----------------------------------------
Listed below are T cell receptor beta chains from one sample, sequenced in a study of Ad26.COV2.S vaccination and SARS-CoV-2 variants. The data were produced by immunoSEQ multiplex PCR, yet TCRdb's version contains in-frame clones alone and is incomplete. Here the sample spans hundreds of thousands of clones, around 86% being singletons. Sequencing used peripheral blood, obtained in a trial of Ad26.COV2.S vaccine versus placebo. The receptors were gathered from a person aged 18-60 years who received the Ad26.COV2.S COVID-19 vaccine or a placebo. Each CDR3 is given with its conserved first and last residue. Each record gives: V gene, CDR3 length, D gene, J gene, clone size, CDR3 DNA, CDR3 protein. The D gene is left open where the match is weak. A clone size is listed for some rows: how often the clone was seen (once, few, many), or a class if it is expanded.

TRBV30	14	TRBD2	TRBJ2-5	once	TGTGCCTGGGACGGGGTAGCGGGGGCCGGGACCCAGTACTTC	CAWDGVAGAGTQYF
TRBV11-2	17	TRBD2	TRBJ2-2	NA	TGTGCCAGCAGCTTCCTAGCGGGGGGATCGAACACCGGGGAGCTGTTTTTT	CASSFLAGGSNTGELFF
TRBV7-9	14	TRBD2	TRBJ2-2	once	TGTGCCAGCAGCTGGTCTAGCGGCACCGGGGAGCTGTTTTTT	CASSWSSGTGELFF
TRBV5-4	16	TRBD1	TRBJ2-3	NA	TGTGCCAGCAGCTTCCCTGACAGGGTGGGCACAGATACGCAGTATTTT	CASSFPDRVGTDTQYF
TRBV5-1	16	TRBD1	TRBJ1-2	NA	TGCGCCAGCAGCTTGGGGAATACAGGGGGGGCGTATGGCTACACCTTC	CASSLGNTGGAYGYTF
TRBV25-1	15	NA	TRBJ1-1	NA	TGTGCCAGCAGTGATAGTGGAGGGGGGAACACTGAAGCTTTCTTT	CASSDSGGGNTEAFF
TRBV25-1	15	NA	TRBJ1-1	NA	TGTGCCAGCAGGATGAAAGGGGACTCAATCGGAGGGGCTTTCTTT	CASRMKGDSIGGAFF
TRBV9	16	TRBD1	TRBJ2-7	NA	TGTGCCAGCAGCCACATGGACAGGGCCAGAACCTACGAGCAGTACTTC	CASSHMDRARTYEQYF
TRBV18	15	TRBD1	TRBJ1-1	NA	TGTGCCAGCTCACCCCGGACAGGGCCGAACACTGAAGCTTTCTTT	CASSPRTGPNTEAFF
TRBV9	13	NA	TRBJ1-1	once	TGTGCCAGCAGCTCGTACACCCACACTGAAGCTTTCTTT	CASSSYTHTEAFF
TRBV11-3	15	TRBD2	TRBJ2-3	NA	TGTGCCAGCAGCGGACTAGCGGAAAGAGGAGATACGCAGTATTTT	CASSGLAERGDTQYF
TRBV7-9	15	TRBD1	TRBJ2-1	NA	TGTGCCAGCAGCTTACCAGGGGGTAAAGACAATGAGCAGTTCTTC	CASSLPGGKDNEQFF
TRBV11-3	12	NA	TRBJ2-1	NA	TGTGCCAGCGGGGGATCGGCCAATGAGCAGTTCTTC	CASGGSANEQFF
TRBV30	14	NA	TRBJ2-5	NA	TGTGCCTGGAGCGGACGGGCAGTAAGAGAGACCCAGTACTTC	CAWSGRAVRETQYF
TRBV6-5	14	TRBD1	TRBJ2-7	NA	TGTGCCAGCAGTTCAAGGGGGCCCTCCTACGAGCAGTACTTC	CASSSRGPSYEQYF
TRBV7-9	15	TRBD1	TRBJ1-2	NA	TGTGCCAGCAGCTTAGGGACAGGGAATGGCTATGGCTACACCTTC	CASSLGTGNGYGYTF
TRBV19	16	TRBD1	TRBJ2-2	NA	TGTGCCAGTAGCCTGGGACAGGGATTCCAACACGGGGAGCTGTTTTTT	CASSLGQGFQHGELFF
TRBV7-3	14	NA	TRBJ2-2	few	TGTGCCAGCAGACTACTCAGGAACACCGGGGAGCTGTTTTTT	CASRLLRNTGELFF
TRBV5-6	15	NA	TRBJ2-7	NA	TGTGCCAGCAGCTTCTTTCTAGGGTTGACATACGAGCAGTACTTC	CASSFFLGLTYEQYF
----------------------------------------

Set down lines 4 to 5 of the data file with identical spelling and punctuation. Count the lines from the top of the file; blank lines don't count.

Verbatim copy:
TRBV7-9	14	TRBD2	TRBJ2-2	once	TGTGCCAGCAGCTGGTCTAGCGGCACCGGGGAGCTGTTTTTT	CASSWSSGTGELFF
TRBV5-4	16	TRBD1	TRBJ2-3	NA	TGTGCCAGCAGCTTCCCTGACAGGGTGGGCACAGATACGCAGTATTTT	CASSFPDRVGTDTQYF